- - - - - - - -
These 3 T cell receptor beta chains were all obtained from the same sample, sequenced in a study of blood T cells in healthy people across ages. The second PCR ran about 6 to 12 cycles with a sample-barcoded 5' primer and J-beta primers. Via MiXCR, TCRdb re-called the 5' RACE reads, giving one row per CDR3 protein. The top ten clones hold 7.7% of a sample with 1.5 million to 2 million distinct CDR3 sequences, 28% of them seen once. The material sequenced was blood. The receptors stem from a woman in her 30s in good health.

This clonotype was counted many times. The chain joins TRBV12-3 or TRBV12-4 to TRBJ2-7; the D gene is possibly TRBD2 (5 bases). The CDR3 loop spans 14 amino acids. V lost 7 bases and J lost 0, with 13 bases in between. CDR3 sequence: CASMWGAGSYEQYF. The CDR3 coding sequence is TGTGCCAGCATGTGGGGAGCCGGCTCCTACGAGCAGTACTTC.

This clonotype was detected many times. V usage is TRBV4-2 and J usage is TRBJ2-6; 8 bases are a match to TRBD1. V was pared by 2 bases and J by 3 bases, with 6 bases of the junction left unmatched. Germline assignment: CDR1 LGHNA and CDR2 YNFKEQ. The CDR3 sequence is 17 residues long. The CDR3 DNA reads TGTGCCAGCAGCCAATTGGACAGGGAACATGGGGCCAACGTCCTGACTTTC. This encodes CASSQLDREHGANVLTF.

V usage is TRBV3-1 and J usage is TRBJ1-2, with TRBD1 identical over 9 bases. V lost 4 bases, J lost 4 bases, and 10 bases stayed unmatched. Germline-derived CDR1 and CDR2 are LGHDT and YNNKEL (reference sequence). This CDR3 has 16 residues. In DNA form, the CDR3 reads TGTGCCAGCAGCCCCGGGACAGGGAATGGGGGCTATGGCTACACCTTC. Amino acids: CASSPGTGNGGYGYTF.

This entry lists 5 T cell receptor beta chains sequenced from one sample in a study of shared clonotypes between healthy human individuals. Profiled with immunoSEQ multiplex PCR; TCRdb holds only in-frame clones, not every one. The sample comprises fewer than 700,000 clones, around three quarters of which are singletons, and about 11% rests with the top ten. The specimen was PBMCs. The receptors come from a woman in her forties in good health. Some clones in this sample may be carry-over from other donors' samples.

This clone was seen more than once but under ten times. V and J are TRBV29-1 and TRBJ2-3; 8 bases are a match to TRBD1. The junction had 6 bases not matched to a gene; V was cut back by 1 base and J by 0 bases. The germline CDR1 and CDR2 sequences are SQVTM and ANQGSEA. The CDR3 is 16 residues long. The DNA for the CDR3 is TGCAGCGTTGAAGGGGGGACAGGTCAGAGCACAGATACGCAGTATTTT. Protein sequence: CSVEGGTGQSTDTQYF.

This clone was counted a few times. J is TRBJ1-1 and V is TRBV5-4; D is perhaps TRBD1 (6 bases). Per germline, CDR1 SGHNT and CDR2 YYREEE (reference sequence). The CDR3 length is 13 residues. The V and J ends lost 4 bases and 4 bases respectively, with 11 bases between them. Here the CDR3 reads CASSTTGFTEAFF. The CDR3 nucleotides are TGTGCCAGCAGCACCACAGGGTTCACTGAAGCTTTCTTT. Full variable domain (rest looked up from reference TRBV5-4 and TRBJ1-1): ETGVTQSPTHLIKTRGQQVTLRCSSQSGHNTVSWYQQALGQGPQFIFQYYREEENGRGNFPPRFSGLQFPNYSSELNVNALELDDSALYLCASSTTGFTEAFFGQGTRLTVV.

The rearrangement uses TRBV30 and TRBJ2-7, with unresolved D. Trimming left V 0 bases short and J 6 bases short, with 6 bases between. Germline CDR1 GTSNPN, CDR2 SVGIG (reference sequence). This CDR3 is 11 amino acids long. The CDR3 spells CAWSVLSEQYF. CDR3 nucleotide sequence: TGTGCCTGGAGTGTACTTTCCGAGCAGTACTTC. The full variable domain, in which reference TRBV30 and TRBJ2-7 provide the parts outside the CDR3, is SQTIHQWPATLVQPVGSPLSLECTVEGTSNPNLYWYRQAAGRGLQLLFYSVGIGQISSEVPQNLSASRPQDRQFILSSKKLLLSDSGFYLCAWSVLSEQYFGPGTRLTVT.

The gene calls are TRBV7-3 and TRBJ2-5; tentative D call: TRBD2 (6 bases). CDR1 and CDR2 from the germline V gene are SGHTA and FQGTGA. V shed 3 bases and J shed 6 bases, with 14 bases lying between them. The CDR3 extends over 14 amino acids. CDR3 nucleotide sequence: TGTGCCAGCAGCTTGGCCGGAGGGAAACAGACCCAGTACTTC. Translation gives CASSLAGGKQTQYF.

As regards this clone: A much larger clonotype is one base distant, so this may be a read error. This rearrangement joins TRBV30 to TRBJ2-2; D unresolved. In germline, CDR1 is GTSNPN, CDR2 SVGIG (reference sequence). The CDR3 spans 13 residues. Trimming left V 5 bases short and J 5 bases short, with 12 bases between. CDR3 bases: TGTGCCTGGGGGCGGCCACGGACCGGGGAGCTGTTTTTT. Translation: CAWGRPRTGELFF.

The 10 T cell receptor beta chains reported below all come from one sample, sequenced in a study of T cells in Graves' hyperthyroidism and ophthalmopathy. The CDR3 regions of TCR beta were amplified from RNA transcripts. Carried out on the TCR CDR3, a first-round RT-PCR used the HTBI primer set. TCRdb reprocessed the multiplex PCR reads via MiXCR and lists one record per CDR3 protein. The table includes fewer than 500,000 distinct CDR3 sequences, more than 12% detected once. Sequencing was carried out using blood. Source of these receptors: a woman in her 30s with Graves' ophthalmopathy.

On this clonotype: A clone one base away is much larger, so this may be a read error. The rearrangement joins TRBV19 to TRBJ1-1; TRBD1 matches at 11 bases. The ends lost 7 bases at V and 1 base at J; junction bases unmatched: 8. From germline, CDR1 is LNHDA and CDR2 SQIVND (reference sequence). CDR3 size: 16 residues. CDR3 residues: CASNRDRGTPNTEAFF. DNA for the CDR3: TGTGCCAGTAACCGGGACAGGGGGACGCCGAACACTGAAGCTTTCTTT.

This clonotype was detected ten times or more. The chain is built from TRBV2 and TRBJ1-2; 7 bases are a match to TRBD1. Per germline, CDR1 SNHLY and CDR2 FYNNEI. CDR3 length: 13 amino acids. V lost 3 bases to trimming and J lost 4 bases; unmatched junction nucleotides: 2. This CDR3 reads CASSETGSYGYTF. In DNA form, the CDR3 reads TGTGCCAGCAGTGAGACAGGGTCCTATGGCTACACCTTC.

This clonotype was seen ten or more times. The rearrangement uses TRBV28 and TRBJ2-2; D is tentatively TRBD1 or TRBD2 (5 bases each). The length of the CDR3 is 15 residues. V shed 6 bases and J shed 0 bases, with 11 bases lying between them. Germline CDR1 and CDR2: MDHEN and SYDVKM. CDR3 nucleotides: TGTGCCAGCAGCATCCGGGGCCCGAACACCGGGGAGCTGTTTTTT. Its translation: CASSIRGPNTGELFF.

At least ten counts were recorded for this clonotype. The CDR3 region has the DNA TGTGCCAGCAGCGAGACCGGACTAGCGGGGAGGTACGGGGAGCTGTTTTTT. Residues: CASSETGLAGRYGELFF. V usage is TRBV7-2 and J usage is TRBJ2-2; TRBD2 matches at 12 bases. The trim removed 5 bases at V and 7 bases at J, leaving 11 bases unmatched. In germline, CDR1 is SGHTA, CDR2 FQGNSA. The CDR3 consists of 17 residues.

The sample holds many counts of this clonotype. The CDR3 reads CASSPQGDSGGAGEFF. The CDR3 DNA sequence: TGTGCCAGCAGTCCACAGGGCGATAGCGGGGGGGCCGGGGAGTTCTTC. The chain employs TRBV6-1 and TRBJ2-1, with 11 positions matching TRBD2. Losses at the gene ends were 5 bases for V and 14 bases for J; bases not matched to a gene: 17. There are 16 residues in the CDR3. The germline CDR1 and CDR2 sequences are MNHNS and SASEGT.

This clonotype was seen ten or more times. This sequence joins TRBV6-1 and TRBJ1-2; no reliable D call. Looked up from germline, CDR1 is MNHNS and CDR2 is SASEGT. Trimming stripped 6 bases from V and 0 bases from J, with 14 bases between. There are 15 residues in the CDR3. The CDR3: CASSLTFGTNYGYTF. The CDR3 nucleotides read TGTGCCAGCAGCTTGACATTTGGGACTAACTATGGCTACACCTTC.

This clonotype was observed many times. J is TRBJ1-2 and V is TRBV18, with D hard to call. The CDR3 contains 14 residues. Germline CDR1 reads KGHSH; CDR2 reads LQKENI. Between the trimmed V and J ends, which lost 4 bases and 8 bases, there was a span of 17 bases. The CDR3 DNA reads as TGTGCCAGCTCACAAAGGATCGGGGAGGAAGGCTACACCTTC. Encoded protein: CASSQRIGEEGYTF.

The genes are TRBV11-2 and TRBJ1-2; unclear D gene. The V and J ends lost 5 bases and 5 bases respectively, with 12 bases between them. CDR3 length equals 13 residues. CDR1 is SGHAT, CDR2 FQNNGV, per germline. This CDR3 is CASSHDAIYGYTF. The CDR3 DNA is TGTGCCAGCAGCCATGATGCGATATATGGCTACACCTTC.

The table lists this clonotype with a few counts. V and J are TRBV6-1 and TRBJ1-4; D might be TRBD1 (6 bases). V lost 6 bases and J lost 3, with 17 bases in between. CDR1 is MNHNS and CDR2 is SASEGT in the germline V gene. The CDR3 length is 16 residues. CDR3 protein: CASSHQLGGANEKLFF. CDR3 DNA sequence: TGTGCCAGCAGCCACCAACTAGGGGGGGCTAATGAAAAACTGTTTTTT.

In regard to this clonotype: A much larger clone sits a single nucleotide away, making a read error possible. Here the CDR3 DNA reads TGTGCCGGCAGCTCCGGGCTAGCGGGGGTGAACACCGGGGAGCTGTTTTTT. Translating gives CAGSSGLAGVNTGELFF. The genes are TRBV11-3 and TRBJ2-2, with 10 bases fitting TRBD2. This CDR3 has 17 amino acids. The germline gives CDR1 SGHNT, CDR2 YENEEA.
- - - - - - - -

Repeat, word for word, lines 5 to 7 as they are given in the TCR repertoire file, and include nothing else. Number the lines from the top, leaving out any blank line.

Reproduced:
This entry lists 5 T cell receptor beta chains sequenced from one sample in a study of shared clonotypes between healthy human individuals. Profiled with immunoSEQ multiplex PCR; TCRdb holds only in-frame clones, not every one. The sample comprises fewer than 700,000 clones, around three quarters of which are singletons, and about 11% rests with the top ten. The specimen was PBMCs. The receptors come from a woman in her forties in good health. Some clones in this sample may be carry-over from other donors' samples.

This clone was seen more than once but under ten times. V and J are TRBV29-1 and TRBJ2-3; 8 bases are a match to TRBD1. The junction had 6 bases not matched to a gene; V was cut back by 1 base and J by 0 bases. The germline CDR1 and CDR2 sequences are SQVTM and ANQGSEA. The CDR3 is 16 residues long. The DNA for the CDR3 is TGCAGCGTTGAAGGGGGGACAGGTCAGAGCACAGATACGCAGTATTTT. Protein sequence: CSVEGGTGQSTDTQYF.

This clone was counted a few times. J is TRBJ1-1 and V is TRBV5-4; D is perhaps TRBD1 (6 bases). Per germline, CDR1 SGHNT and CDR2 YYREEE (reference sequence). The CDR3 length is 13 residues. The V and J ends lost 4 bases and 4 bases respectively, with 11 bases between them. Here the CDR3 reads CASSTTGFTEAFF. The CDR3 nucleotides are TGTGCCAGCAGCACCACAGGGTTCACTGAAGCTTTCTTT. Full variable domain (rest looked up from reference TRBV5-4 and TRBJ1-1): ETGVTQSPTHLIKTRGQQVTLRCSSQSGHNTVSWYQQALGQGPQFIFQYYREEENGRGNFPPRFSGLQFPNYSSELNVNALELDDSALYLCASSTTGFTEAFFGQGTRLTVV.